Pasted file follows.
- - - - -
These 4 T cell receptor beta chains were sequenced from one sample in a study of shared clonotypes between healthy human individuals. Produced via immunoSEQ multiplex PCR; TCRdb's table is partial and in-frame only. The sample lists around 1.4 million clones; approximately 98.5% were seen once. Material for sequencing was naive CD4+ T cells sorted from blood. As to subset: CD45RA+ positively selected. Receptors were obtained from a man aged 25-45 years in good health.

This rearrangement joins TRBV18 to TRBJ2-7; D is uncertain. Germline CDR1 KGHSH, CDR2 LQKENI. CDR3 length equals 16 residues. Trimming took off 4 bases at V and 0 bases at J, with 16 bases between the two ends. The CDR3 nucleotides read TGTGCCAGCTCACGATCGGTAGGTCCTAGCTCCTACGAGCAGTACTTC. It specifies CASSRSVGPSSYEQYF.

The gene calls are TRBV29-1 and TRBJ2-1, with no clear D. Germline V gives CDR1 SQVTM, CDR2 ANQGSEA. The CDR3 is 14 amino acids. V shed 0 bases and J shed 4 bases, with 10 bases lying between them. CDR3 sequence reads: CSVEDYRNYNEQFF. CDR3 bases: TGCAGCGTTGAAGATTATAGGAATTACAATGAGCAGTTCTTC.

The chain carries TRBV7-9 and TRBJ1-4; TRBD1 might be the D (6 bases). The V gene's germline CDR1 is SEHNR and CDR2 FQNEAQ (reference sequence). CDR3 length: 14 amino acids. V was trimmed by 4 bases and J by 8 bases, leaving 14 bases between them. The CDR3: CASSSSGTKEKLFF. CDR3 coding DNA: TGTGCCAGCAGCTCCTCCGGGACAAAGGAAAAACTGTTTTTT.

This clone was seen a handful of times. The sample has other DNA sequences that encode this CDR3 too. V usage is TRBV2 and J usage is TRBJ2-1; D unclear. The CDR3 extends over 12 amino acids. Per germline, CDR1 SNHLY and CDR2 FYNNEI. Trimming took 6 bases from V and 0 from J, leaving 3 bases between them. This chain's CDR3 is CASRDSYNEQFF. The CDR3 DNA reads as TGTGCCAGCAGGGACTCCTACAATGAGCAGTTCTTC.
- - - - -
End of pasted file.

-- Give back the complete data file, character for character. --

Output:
These 4 T cell receptor beta chains were sequenced from one sample in a study of shared clonotypes between healthy human individuals. Produced via immunoSEQ multiplex PCR; TCRdb's table is partial and in-frame only. The sample lists around 1.4 million clones; approximately 98.5% were seen once. Material for sequencing was naive CD4+ T cells sorted from blood. As to subset: CD45RA+ positively selected. Receptors were obtained from a man aged 25-45 years in good health.

This rearrangement joins TRBV18 to TRBJ2-7; D is uncertain. Germline CDR1 KGHSH, CDR2 LQKENI. CDR3 length equals 16 residues. Trimming took off 4 bases at V and 0 bases at J, with 16 bases between the two ends. The CDR3 nucleotides read TGTGCCAGCTCACGATCGGTAGGTCCTAGCTCCTACGAGCAGTACTTC. It specifies CASSRSVGPSSYEQYF.

The gene calls are TRBV29-1 and TRBJ2-1, with no clear D. Germline V gives CDR1 SQVTM, CDR2 ANQGSEA. The CDR3 is 14 amino acids. V shed 0 bases and J shed 4 bases, with 10 bases lying between them. CDR3 sequence reads: CSVEDYRNYNEQFF. CDR3 bases: TGCAGCGTTGAAGATTATAGGAATTACAATGAGCAGTTCTTC.

The chain carries TRBV7-9 and TRBJ1-4; TRBD1 might be the D (6 bases). The V gene's germline CDR1 is SEHNR and CDR2 FQNEAQ (reference sequence). CDR3 length: 14 amino acids. V was trimmed by 4 bases and J by 8 bases, leaving 14 bases between them. The CDR3: CASSSSGTKEKLFF. CDR3 coding DNA: TGTGCCAGCAGCTCCTCCGGGACAAAGGAAAAACTGTTTTTT.

This clone was seen a handful of times. The sample has other DNA sequences that encode this CDR3 too. V usage is TRBV2 and J usage is TRBJ2-1; D unclear. The CDR3 extends over 12 amino acids. Per germline, CDR1 SNHLY and CDR2 FYNNEI. Trimming took 6 bases from V and 0 from J, leaving 3 bases between them. This chain's CDR3 is CASRDSYNEQFF. The CDR3 DNA reads as TGTGCCAGCAGGGACTCCTACAATGAGCAGTTCTTC.